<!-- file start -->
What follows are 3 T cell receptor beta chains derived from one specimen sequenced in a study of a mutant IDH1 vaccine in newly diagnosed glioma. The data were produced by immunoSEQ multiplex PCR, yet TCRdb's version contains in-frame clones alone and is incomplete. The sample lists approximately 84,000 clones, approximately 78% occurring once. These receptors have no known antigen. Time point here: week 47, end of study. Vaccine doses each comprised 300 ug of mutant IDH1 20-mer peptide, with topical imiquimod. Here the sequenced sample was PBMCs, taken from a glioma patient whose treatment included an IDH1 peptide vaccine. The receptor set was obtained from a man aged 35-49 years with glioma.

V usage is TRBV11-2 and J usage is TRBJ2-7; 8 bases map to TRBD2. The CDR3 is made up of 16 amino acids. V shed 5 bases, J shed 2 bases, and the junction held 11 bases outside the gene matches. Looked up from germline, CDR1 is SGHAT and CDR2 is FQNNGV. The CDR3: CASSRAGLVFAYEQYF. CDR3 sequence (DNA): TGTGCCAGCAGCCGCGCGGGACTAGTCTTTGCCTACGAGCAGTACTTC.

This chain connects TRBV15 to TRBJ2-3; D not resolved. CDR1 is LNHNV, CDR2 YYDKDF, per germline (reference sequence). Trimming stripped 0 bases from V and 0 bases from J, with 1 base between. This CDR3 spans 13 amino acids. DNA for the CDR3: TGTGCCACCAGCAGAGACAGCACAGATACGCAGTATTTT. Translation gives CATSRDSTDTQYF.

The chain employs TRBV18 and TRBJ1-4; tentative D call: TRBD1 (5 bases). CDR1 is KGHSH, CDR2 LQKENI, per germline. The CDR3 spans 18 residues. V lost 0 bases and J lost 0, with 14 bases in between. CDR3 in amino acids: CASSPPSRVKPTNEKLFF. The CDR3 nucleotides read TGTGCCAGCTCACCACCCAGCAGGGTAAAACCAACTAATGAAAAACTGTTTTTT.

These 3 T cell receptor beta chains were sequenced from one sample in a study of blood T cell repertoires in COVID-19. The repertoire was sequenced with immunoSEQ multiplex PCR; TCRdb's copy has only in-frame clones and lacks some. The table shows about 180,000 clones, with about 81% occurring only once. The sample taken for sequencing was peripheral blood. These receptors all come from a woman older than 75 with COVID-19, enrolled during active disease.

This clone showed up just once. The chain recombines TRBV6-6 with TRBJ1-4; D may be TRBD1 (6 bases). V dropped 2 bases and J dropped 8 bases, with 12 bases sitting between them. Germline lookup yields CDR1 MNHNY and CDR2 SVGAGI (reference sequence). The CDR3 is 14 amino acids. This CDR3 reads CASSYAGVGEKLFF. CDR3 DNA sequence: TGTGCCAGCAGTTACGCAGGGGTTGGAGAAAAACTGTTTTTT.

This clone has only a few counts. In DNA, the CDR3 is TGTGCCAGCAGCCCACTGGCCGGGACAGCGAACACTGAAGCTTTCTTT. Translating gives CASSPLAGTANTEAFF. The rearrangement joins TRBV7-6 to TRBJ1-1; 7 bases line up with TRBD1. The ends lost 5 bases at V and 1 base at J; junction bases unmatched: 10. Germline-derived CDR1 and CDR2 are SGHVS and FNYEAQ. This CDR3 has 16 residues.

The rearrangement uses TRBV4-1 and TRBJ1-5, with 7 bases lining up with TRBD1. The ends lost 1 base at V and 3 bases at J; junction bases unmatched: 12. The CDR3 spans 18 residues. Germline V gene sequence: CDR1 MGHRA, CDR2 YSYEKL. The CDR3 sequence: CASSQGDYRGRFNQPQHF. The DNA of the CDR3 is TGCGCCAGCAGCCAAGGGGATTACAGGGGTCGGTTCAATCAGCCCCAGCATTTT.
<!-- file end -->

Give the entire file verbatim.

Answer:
What follows are 3 T cell receptor beta chains derived from one specimen sequenced in a study of a mutant IDH1 vaccine in newly diagnosed glioma. The data were produced by immunoSEQ multiplex PCR, yet TCRdb's version contains in-frame clones alone and is incomplete. The sample lists approximately 84,000 clones, approximately 78% occurring once. These receptors have no known antigen. Time point here: week 47, end of study. Vaccine doses each comprised 300 ug of mutant IDH1 20-mer peptide, with topical imiquimod. Here the sequenced sample was PBMCs, taken from a glioma patient whose treatment included an IDH1 peptide vaccine. The receptor set was obtained from a man aged 35-49 years with glioma.

V usage is TRBV11-2 and J usage is TRBJ2-7; 8 bases map to TRBD2. The CDR3 is made up of 16 amino acids. V shed 5 bases, J shed 2 bases, and the junction held 11 bases outside the gene matches. Looked up from germline, CDR1 is SGHAT and CDR2 is FQNNGV. The CDR3: CASSRAGLVFAYEQYF. CDR3 sequence (DNA): TGTGCCAGCAGCCGCGCGGGACTAGTCTTTGCCTACGAGCAGTACTTC.

This chain connects TRBV15 to TRBJ2-3; D not resolved. CDR1 is LNHNV, CDR2 YYDKDF, per germline (reference sequence). Trimming stripped 0 bases from V and 0 bases from J, with 1 base between. This CDR3 spans 13 amino acids. DNA for the CDR3: TGTGCCACCAGCAGAGACAGCACAGATACGCAGTATTTT. Translation gives CATSRDSTDTQYF.

The chain employs TRBV18 and TRBJ1-4; tentative D call: TRBD1 (5 bases). CDR1 is KGHSH, CDR2 LQKENI, per germline. The CDR3 spans 18 residues. V lost 0 bases and J lost 0, with 14 bases in between. CDR3 in amino acids: CASSPPSRVKPTNEKLFF. The CDR3 nucleotides read TGTGCCAGCTCACCACCCAGCAGGGTAAAACCAACTAATGAAAAACTGTTTTTT.

These 3 T cell receptor beta chains were sequenced from one sample in a study of blood T cell repertoires in COVID-19. The repertoire was sequenced with immunoSEQ multiplex PCR; TCRdb's copy has only in-frame clones and lacks some. The table shows about 180,000 clones, with about 81% occurring only once. The sample taken for sequencing was peripheral blood. These receptors all come from a woman older than 75 with COVID-19, enrolled during active disease.

This clone showed up just once. The chain recombines TRBV6-6 with TRBJ1-4; D may be TRBD1 (6 bases). V dropped 2 bases and J dropped 8 bases, with 12 bases sitting between them. Germline lookup yields CDR1 MNHNY and CDR2 SVGAGI (reference sequence). The CDR3 is 14 amino acids. This CDR3 reads CASSYAGVGEKLFF. CDR3 DNA sequence: TGTGCCAGCAGTTACGCAGGGGTTGGAGAAAAACTGTTTTTT.

This clone has only a few counts. In DNA, the CDR3 is TGTGCCAGCAGCCCACTGGCCGGGACAGCGAACACTGAAGCTTTCTTT. Translating gives CASSPLAGTANTEAFF. The rearrangement joins TRBV7-6 to TRBJ1-1; 7 bases line up with TRBD1. The ends lost 5 bases at V and 1 base at J; junction bases unmatched: 10. Germline-derived CDR1 and CDR2 are SGHVS and FNYEAQ. This CDR3 has 16 residues.

The rearrangement uses TRBV4-1 and TRBJ1-5, with 7 bases lining up with TRBD1. The ends lost 1 base at V and 3 bases at J; junction bases unmatched: 12. The CDR3 spans 18 residues. Germline V gene sequence: CDR1 MGHRA, CDR2 YSYEKL. The CDR3 sequence: CASSQGDYRGRFNQPQHF. The DNA of the CDR3 is TGCGCCAGCAGCCAAGGGGATTACAGGGGTCGGTTCAATCAGCCCCAGCATTTT.